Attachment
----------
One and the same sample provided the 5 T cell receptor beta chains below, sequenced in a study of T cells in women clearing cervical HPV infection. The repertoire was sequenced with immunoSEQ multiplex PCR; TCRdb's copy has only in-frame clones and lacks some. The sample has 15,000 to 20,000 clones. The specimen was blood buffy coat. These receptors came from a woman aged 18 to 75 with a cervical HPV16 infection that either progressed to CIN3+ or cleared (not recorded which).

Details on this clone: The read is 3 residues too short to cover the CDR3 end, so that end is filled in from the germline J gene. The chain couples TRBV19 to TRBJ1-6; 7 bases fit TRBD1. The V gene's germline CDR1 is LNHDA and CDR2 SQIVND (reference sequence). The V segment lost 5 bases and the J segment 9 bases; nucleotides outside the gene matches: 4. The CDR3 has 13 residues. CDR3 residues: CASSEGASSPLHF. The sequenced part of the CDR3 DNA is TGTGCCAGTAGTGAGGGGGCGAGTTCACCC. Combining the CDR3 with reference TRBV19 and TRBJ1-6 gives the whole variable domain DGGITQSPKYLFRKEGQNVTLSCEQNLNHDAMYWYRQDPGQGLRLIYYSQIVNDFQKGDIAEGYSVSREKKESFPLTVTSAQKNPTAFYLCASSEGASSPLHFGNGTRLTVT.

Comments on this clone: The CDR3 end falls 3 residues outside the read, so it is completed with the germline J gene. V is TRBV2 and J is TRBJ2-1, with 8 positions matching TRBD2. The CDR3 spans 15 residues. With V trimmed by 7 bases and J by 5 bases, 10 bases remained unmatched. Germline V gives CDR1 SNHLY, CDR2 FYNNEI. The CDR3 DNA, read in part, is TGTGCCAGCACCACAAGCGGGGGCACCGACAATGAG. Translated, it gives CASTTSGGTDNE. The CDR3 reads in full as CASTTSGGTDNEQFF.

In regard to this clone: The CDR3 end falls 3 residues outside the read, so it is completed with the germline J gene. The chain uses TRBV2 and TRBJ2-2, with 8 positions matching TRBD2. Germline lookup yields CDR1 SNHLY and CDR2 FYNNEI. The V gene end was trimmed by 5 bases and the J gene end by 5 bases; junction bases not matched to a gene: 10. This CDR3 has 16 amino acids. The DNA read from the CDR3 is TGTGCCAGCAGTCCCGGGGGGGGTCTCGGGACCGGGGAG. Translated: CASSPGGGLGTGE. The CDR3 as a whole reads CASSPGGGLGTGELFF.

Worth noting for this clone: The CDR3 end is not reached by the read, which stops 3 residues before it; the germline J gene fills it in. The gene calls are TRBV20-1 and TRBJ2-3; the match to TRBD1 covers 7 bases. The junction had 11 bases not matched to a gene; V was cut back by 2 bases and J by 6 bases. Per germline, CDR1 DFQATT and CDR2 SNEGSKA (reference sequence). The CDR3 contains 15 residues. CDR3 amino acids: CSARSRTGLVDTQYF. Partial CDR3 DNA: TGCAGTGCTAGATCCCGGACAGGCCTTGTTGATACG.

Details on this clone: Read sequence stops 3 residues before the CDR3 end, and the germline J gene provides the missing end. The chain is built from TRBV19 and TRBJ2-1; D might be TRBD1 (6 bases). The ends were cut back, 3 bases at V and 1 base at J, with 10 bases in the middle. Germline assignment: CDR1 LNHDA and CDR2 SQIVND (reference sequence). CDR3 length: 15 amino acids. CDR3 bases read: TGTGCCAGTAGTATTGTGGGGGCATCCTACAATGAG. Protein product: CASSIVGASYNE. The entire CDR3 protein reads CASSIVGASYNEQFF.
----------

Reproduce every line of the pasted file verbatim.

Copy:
One and the same sample provided the 5 T cell receptor beta chains below, sequenced in a study of T cells in women clearing cervical HPV infection. The repertoire was sequenced with immunoSEQ multiplex PCR; TCRdb's copy has only in-frame clones and lacks some. The sample has 15,000 to 20,000 clones. The specimen was blood buffy coat. These receptors came from a woman aged 18 to 75 with a cervical HPV16 infection that either progressed to CIN3+ or cleared (not recorded which).

Details on this clone: The read is 3 residues too short to cover the CDR3 end, so that end is filled in from the germline J gene. The chain couples TRBV19 to TRBJ1-6; 7 bases fit TRBD1. The V gene's germline CDR1 is LNHDA and CDR2 SQIVND (reference sequence). The V segment lost 5 bases and the J segment 9 bases; nucleotides outside the gene matches: 4. The CDR3 has 13 residues. CDR3 residues: CASSEGASSPLHF. The sequenced part of the CDR3 DNA is TGTGCCAGTAGTGAGGGGGCGAGTTCACCC. Combining the CDR3 with reference TRBV19 and TRBJ1-6 gives the whole variable domain DGGITQSPKYLFRKEGQNVTLSCEQNLNHDAMYWYRQDPGQGLRLIYYSQIVNDFQKGDIAEGYSVSREKKESFPLTVTSAQKNPTAFYLCASSEGASSPLHFGNGTRLTVT.

Comments on this clone: The CDR3 end falls 3 residues outside the read, so it is completed with the germline J gene. V is TRBV2 and J is TRBJ2-1, with 8 positions matching TRBD2. The CDR3 spans 15 residues. With V trimmed by 7 bases and J by 5 bases, 10 bases remained unmatched. Germline V gives CDR1 SNHLY, CDR2 FYNNEI. The CDR3 DNA, read in part, is TGTGCCAGCACCACAAGCGGGGGCACCGACAATGAG. Translated, it gives CASTTSGGTDNE. The CDR3 reads in full as CASTTSGGTDNEQFF.

In regard to this clone: The CDR3 end falls 3 residues outside the read, so it is completed with the germline J gene. The chain uses TRBV2 and TRBJ2-2, with 8 positions matching TRBD2. Germline lookup yields CDR1 SNHLY and CDR2 FYNNEI. The V gene end was trimmed by 5 bases and the J gene end by 5 bases; junction bases not matched to a gene: 10. This CDR3 has 16 amino acids. The DNA read from the CDR3 is TGTGCCAGCAGTCCCGGGGGGGGTCTCGGGACCGGGGAG. Translated: CASSPGGGLGTGE. The CDR3 as a whole reads CASSPGGGLGTGELFF.

Worth noting for this clone: The CDR3 end is not reached by the read, which stops 3 residues before it; the germline J gene fills it in. The gene calls are TRBV20-1 and TRBJ2-3; the match to TRBD1 covers 7 bases. The junction had 11 bases not matched to a gene; V was cut back by 2 bases and J by 6 bases. Per germline, CDR1 DFQATT and CDR2 SNEGSKA (reference sequence). The CDR3 contains 15 residues. CDR3 amino acids: CSARSRTGLVDTQYF. Partial CDR3 DNA: TGCAGTGCTAGATCCCGGACAGGCCTTGTTGATACG.

Details on this clone: Read sequence stops 3 residues before the CDR3 end, and the germline J gene provides the missing end. The chain is built from TRBV19 and TRBJ2-1; D might be TRBD1 (6 bases). The ends were cut back, 3 bases at V and 1 base at J, with 10 bases in the middle. Germline assignment: CDR1 LNHDA and CDR2 SQIVND (reference sequence). CDR3 length: 15 amino acids. CDR3 bases read: TGTGCCAGTAGTATTGTGGGGGCATCCTACAATGAG. Protein product: CASSIVGASYNE. The entire CDR3 protein reads CASSIVGASYNEQFF.